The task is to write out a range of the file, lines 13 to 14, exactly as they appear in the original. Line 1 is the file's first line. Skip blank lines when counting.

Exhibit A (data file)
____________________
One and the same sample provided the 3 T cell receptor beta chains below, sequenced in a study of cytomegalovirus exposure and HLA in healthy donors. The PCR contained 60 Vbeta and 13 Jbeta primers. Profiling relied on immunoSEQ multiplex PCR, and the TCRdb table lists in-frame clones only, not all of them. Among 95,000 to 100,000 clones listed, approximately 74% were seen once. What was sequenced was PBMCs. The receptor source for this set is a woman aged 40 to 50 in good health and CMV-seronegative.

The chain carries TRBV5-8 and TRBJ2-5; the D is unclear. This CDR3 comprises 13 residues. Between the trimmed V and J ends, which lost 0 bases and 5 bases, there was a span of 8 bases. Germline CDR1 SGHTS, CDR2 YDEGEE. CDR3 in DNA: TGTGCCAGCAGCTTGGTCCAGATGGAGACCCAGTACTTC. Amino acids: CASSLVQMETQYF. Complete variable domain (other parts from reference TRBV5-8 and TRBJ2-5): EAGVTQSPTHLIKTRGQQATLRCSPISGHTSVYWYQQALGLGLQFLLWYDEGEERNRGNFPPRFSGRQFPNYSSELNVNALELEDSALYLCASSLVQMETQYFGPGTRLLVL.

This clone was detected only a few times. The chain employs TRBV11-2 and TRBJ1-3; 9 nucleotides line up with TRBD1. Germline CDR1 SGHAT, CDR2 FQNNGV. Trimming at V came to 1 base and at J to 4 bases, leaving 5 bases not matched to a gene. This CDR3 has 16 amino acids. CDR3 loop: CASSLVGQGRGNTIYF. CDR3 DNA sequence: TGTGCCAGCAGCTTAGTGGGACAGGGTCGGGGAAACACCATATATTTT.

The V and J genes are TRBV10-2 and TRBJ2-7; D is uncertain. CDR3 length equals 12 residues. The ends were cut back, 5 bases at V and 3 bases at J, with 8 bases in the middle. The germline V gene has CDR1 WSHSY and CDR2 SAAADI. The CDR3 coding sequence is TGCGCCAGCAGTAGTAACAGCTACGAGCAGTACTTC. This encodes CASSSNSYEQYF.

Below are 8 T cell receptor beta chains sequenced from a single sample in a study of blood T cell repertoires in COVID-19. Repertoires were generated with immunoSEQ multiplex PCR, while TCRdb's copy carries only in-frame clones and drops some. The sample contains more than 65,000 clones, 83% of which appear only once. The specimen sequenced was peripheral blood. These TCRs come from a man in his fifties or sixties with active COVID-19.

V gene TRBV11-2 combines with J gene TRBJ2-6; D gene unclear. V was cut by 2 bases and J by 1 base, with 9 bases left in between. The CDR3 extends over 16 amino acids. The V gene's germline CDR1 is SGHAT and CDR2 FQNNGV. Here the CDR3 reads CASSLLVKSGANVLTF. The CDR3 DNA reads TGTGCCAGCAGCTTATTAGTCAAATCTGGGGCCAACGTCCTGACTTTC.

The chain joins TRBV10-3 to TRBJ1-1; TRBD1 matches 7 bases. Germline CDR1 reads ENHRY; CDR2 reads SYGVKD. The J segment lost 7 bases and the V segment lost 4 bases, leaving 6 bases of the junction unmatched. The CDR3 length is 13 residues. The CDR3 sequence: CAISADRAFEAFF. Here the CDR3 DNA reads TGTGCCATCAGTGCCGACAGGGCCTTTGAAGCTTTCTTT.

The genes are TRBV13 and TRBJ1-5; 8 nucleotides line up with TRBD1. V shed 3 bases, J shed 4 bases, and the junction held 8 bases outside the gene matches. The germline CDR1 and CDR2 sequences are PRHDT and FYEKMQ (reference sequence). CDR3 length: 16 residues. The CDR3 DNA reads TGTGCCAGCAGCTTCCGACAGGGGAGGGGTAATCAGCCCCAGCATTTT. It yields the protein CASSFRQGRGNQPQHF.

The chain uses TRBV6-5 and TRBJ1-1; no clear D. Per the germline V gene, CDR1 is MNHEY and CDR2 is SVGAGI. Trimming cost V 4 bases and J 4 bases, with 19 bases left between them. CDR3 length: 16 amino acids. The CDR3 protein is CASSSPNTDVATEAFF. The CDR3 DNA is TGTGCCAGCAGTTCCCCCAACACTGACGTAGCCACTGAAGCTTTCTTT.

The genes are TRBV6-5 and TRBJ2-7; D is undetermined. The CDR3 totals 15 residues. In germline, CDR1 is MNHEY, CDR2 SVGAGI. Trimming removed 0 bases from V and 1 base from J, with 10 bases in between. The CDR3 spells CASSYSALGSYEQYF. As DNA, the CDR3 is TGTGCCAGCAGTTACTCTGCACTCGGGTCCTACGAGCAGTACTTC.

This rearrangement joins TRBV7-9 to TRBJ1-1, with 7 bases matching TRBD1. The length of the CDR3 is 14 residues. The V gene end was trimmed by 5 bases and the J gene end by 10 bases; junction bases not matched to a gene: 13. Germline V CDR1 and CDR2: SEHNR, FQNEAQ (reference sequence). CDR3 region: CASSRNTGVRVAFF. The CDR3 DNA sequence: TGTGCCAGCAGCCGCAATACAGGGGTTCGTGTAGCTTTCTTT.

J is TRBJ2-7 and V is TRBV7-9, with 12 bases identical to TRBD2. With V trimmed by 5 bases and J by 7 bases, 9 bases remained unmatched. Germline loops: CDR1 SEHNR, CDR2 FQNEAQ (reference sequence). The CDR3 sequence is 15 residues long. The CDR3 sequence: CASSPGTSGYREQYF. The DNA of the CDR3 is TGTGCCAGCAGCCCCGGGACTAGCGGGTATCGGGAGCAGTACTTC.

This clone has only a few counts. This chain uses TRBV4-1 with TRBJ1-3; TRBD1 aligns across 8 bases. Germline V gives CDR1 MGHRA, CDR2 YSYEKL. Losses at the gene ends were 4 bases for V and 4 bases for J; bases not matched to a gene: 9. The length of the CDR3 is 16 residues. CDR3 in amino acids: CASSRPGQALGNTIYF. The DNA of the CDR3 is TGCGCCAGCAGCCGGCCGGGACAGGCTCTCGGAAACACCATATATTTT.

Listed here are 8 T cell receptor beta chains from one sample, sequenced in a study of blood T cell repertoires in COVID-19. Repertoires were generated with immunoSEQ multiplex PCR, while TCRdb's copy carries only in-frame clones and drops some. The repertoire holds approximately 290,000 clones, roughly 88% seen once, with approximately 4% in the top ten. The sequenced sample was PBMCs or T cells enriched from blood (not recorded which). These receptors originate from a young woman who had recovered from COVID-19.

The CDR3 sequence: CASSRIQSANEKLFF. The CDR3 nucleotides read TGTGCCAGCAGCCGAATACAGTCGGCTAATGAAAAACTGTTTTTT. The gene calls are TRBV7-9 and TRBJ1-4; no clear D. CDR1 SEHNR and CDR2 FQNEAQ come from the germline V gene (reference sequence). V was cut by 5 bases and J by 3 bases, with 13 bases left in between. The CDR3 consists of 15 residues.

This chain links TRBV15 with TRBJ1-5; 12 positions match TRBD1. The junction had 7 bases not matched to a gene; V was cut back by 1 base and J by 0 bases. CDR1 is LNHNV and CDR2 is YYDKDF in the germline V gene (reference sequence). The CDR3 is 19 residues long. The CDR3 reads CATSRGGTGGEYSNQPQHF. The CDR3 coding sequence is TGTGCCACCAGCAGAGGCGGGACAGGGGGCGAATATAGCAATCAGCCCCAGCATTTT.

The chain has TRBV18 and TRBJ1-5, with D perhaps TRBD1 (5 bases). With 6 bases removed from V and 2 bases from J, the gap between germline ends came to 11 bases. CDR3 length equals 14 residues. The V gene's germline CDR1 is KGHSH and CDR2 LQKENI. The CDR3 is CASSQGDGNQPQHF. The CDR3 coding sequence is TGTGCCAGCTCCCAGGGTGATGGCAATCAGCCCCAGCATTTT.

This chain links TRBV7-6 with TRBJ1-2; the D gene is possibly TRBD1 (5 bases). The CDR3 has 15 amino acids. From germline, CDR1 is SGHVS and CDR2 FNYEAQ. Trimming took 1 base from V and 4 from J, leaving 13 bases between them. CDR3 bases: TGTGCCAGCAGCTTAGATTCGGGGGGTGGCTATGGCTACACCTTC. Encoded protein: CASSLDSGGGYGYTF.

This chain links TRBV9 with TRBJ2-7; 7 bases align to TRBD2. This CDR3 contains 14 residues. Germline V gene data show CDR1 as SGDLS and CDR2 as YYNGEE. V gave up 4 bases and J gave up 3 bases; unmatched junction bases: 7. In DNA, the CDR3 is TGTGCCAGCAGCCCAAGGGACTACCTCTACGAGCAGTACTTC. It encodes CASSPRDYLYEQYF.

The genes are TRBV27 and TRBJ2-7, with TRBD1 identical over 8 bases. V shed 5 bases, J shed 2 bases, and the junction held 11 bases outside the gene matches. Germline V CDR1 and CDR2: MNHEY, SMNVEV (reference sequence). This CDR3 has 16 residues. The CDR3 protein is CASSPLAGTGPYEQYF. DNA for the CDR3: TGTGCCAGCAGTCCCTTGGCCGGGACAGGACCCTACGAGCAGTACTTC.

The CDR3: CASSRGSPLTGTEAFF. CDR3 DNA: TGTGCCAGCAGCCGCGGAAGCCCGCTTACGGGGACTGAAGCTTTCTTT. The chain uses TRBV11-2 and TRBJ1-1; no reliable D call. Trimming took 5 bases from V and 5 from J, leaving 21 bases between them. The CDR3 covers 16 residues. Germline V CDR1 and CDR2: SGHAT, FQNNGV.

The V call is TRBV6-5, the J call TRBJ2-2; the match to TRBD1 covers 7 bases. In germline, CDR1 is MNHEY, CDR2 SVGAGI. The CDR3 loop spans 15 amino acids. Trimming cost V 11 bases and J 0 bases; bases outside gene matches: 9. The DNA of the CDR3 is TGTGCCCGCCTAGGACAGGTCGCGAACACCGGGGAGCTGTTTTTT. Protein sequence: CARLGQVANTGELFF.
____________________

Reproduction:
This clone has only a few counts. This chain uses TRBV4-1 with TRBJ1-3; TRBD1 aligns across 8 bases. Germline V gives CDR1 MGHRA, CDR2 YSYEKL. Losses at the gene ends were 4 bases for V and 4 bases for J; bases not matched to a gene: 9. The length of the CDR3 is 16 residues. CDR3 in amino acids: CASSRPGQALGNTIYF. The DNA of the CDR3 is TGCGCCAGCAGCCGGCCGGGACAGGCTCTCGGAAACACCATATATTTT.

Listed here are 8 T cell receptor beta chains from one sample, sequenced in a study of blood T cell repertoires in COVID-19. Repertoires were generated with immunoSEQ multiplex PCR, while TCRdb's copy carries only in-frame clones and drops some. The repertoire holds approximately 290,000 clones, roughly 88% seen once, with approximately 4% in the top ten. The sequenced sample was PBMCs or T cells enriched from blood (not recorded which). These receptors originate from a young woman who had recovered from COVID-19.